HUD seeks to revive Obama-era disparate impact rule

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disparate impact
HUD Director Marcia Fudge in Cleveland Ohio, Photo courtesy HUD

On Friday June 25, the Department of Housing and Urban Development (HUD) announced that they have published a notice of proposed rulemaking (NPRM) on disparate impact  entitled “Restoring HUD’s Discriminatory Effects Standard”.

The objective of the NPRM is to reinstate the Obama-era rule, established in 2013, which evaluated the legality of housing policies not on their overt effects but rather on their impacts on groups protected under the Fair Housing Act. The Obama-era rule had been replaced by the Trump Administration in 2020, but implementation of the 2020 rule had been blocked in Federal court.

In the NPRM announcement, HUD said, “Under the 2013 rule, the discriminatory effects framework was straightforward: a policy that had a discriminatory effect on a protected class was unlawful if it did not serve a substantial, legitimate, nondiscriminatory interest or if a less discriminatory alternative could also serve that interest. The 2020 rule complicated that analysis by adding new pleading requirements, new proof requirements, and new defenses, all of which made it harder to establish that a policy violates the Fair Housing Act. HUD now proposes to return to the 2013 rule’s straightforward analysis.”

Policies which are problematic according to HUD include “zoning requirements, lending and property insurance policies, and criminal records policies.”

In the Federal Register filing proposing the return to the 2013 rule, HUD wrote, “the 2013 Rule codified a three-part burden-shifting framework consistent with frameworks on which HUD and courts had long relied: (1) The plaintiff or charging party is first required to prove as part of the prima facie showing that a challenged practice caused or predictably will cause a discriminatory effect; (2) if the plaintiff or charging party makes this prima facie showing, the defendant or respondent must then prove that the challenged practice is necessary to achieve one or more substantial, legitimate, nondiscriminatory interests of the defendant or respondent; and (3) if the defendant or respondent meets its burden at step two, the plaintiff or charging party may still prevail by proving that the substantial, legitimate, nondiscriminatory interests supporting the challenged practice could be served by another practice that has a less discriminatory effect.”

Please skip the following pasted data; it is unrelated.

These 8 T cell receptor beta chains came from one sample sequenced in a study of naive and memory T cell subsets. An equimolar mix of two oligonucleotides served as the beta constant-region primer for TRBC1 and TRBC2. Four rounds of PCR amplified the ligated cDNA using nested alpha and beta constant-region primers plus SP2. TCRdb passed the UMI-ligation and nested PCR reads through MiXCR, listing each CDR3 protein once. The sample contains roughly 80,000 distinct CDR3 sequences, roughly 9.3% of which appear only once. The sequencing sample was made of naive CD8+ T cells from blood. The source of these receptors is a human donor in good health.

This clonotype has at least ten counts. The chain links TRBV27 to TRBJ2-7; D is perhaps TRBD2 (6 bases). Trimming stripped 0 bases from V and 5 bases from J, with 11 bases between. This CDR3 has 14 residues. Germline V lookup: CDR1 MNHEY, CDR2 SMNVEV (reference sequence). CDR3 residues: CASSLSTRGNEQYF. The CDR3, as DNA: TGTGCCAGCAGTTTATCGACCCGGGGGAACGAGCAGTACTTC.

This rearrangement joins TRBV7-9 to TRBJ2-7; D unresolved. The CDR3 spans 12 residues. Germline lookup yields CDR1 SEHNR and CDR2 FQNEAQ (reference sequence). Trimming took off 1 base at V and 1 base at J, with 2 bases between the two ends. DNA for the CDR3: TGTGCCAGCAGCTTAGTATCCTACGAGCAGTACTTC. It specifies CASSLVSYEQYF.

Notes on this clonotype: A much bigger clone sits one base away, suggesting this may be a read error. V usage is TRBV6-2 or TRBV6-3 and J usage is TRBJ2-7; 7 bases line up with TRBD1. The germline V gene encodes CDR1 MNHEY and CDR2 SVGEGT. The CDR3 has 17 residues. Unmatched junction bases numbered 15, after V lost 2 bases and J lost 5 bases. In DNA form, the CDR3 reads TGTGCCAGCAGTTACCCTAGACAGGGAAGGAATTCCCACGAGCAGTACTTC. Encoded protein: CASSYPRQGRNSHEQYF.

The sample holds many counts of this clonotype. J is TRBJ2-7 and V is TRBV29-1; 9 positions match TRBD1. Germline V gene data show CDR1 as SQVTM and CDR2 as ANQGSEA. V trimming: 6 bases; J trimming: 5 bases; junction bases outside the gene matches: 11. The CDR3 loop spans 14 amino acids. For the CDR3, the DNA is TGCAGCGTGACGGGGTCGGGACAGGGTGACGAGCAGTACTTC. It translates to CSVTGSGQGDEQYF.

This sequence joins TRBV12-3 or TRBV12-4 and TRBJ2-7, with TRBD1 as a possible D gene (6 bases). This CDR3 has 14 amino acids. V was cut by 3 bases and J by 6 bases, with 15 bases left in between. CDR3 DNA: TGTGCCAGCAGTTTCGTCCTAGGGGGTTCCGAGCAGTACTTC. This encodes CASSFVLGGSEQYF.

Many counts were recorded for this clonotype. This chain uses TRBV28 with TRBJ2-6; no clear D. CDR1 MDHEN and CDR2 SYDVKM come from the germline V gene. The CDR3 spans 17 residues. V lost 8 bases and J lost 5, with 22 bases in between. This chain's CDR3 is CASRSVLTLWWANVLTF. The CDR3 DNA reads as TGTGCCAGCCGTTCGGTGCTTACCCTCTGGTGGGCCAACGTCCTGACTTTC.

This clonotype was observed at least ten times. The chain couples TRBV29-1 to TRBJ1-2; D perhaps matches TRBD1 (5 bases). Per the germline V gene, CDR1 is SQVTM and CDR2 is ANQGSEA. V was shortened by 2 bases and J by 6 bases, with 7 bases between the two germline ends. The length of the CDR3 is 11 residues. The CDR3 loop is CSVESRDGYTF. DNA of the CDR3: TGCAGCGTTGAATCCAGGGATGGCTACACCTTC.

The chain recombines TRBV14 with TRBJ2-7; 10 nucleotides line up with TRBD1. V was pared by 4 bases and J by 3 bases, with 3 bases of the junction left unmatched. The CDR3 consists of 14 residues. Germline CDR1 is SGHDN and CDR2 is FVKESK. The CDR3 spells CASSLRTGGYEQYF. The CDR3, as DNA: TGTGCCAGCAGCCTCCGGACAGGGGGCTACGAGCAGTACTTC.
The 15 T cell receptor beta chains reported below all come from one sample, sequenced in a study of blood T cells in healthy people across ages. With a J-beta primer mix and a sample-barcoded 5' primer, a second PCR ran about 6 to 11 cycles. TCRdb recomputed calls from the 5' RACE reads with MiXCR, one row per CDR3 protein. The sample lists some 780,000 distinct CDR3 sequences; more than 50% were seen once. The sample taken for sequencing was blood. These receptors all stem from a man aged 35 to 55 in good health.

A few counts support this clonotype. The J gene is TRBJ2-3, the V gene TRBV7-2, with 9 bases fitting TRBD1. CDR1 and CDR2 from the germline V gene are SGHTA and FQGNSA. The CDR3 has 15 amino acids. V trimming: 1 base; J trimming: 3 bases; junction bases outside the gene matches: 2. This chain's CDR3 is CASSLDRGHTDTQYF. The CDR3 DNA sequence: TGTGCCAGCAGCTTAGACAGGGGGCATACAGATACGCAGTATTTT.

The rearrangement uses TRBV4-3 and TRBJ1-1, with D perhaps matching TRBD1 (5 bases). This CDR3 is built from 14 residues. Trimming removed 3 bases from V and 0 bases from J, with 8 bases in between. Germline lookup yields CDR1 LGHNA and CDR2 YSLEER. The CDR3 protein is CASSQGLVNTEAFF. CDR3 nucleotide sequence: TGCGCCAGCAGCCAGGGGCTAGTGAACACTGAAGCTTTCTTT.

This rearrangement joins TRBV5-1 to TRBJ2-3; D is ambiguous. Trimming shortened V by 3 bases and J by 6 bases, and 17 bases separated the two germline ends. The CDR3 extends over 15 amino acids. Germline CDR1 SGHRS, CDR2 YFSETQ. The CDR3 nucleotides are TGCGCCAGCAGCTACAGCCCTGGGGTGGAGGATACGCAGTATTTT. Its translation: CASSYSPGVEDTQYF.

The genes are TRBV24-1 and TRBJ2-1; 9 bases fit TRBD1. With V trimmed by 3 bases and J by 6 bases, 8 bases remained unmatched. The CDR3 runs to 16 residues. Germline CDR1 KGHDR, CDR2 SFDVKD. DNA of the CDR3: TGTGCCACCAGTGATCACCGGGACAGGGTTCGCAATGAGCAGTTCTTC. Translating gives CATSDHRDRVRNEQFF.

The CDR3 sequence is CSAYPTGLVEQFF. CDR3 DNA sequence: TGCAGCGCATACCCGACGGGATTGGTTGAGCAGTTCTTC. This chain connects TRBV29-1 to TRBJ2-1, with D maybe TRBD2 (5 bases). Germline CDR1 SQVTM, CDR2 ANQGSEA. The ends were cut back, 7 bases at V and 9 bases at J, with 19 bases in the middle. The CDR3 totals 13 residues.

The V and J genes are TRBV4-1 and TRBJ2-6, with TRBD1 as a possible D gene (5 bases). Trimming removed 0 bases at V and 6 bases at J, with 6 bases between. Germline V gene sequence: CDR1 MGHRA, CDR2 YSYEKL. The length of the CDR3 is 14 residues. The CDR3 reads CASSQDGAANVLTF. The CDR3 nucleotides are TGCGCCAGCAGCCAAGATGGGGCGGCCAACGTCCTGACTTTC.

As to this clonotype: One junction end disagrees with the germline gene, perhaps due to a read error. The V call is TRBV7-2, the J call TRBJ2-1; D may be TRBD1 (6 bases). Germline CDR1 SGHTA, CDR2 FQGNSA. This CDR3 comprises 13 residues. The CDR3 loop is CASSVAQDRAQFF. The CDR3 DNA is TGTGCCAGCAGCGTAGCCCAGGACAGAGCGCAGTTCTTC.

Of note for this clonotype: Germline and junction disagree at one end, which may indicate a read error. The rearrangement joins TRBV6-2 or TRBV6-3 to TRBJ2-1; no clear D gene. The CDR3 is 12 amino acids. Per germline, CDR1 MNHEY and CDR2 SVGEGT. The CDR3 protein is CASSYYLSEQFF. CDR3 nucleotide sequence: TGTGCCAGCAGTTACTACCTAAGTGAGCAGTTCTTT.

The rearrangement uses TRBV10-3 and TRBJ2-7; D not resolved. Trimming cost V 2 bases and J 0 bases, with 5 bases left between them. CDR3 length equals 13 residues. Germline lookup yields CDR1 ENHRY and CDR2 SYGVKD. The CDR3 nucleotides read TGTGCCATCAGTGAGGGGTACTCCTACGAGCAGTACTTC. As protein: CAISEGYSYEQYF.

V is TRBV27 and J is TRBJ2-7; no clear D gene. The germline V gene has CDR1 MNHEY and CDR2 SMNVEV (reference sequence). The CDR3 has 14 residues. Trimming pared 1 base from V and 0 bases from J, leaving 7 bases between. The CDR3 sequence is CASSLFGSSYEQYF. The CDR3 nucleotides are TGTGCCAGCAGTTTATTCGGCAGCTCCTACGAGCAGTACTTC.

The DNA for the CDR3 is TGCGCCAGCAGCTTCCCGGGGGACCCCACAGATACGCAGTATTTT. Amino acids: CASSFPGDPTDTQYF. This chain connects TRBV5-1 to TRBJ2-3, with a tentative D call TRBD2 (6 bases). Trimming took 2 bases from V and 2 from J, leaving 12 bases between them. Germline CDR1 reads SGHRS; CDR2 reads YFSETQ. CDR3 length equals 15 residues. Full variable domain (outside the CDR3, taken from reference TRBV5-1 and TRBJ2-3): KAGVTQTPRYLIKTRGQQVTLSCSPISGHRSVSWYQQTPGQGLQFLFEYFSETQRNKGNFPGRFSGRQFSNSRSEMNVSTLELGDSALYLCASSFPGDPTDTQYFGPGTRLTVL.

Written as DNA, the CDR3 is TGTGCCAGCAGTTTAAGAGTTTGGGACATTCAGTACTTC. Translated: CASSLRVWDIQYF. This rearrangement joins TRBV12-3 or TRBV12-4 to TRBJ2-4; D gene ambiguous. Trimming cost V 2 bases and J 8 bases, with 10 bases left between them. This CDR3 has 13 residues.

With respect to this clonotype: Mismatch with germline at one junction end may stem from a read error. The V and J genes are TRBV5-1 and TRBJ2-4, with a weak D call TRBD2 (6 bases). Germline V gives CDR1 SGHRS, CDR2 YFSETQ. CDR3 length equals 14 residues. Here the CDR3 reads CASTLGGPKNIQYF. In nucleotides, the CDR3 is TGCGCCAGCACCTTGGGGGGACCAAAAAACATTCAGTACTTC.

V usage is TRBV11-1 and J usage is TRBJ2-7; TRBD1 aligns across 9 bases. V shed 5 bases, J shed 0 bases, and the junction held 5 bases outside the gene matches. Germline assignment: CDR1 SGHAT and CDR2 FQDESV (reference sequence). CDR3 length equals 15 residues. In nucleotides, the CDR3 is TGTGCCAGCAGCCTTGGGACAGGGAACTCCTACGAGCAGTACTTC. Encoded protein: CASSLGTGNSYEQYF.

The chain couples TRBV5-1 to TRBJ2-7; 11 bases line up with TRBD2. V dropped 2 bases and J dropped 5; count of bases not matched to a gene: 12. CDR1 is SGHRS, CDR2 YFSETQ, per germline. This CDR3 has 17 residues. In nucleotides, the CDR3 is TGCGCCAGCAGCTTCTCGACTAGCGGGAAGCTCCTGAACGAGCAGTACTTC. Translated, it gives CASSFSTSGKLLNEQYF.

Both the Trump Administration in proposing their changes to the 2013 disparate impact rule and the Biden Administration in proposing a return to the 2013 rule state that they are doing so to better reflect the Supreme Court’s 2015 ruling in Texas Department of Housing v. Inclusive Communities Project, Inc. In that case, Inclusive Communities Project sued the state of Texas for building the overwhelming majority of its tax-credit housing in Dallas in majority-minority neighborhoods. The 5-4 ruling established that disparate impact claims are cognizable under the Fair Housing Act. However, the court declined to define the standards for how proof of such discrimination must be established, leading to this on-going tussle.

In announcing her intent to return to the 2013 disparate impact rule, HUD Secretary Marcia Fudge said, “We must acknowledge that discrimination in housing continues today and that individuals, including people of color and those with disabilities, continue to be denied equal access to rental housing and homeownership. It is a new day at HUD-and our department is working to lift barriers to housing and promote diverse, inclusive communities across the country. Today’s publication of the proposed discriminatory effects rule is the latest step HUD is taking to fulfill its duty to ensure more fair and equitable housing.”

The decision to reinstate the 2013 disparate impact rule follows on the heals of the decision to return to the Obama Administration’s Affirmatively Furthering Fair Housing rule.

The public has 60 days to comment on the NPRM. Comments can be submitted electronically at www.regulations.gov.